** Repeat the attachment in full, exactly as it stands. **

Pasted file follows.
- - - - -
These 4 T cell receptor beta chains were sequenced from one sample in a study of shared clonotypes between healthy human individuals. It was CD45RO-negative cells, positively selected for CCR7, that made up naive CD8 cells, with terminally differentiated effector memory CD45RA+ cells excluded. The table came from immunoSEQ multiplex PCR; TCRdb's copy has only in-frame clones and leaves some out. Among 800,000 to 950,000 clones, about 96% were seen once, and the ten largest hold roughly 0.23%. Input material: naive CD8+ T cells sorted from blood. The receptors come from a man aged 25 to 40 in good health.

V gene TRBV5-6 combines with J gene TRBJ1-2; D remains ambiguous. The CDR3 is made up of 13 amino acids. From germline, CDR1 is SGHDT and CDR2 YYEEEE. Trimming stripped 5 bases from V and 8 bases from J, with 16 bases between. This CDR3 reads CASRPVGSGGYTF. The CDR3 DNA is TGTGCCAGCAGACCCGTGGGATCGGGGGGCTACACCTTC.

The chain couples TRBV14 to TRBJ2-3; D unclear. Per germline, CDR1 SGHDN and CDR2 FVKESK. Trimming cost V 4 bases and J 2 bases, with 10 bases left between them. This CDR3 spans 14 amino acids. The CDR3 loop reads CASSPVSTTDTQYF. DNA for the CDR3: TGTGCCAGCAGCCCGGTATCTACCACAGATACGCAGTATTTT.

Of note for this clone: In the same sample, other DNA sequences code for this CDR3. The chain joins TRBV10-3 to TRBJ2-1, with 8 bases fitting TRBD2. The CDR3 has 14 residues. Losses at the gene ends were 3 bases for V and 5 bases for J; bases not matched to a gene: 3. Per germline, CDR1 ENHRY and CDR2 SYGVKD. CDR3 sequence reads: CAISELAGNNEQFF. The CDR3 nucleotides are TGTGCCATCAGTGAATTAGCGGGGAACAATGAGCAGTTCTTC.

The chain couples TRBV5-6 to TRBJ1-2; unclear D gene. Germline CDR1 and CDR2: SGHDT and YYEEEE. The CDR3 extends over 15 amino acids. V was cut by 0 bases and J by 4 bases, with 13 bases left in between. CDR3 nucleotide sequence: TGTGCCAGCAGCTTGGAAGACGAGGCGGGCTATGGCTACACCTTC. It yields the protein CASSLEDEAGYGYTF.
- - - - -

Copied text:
These 4 T cell receptor beta chains were sequenced from one sample in a study of shared clonotypes between healthy human individuals. It was CD45RO-negative cells, positively selected for CCR7, that made up naive CD8 cells, with terminally differentiated effector memory CD45RA+ cells excluded. The table came from immunoSEQ multiplex PCR; TCRdb's copy has only in-frame clones and leaves some out. Among 800,000 to 950,000 clones, about 96% were seen once, and the ten largest hold roughly 0.23%. Input material: naive CD8+ T cells sorted from blood. The receptors come from a man aged 25 to 40 in good health.

V gene TRBV5-6 combines with J gene TRBJ1-2; D remains ambiguous. The CDR3 is made up of 13 amino acids. From germline, CDR1 is SGHDT and CDR2 YYEEEE. Trimming stripped 5 bases from V and 8 bases from J, with 16 bases between. This CDR3 reads CASRPVGSGGYTF. The CDR3 DNA is TGTGCCAGCAGACCCGTGGGATCGGGGGGCTACACCTTC.

The chain couples TRBV14 to TRBJ2-3; D unclear. Per germline, CDR1 SGHDN and CDR2 FVKESK. Trimming cost V 4 bases and J 2 bases, with 10 bases left between them. This CDR3 spans 14 amino acids. The CDR3 loop reads CASSPVSTTDTQYF. DNA for the CDR3: TGTGCCAGCAGCCCGGTATCTACCACAGATACGCAGTATTTT.

Of note for this clone: In the same sample, other DNA sequences code for this CDR3. The chain joins TRBV10-3 to TRBJ2-1, with 8 bases fitting TRBD2. The CDR3 has 14 residues. Losses at the gene ends were 3 bases for V and 5 bases for J; bases not matched to a gene: 3. Per germline, CDR1 ENHRY and CDR2 SYGVKD. CDR3 sequence reads: CAISELAGNNEQFF. The CDR3 nucleotides are TGTGCCATCAGTGAATTAGCGGGGAACAATGAGCAGTTCTTC.

The chain couples TRBV5-6 to TRBJ1-2; unclear D gene. Germline CDR1 and CDR2: SGHDT and YYEEEE. The CDR3 extends over 15 amino acids. V was cut by 0 bases and J by 4 bases, with 13 bases left in between. CDR3 nucleotide sequence: TGTGCCAGCAGCTTGGAAGACGAGGCGGGCTATGGCTACACCTTC. It yields the protein CASSLEDEAGYGYTF.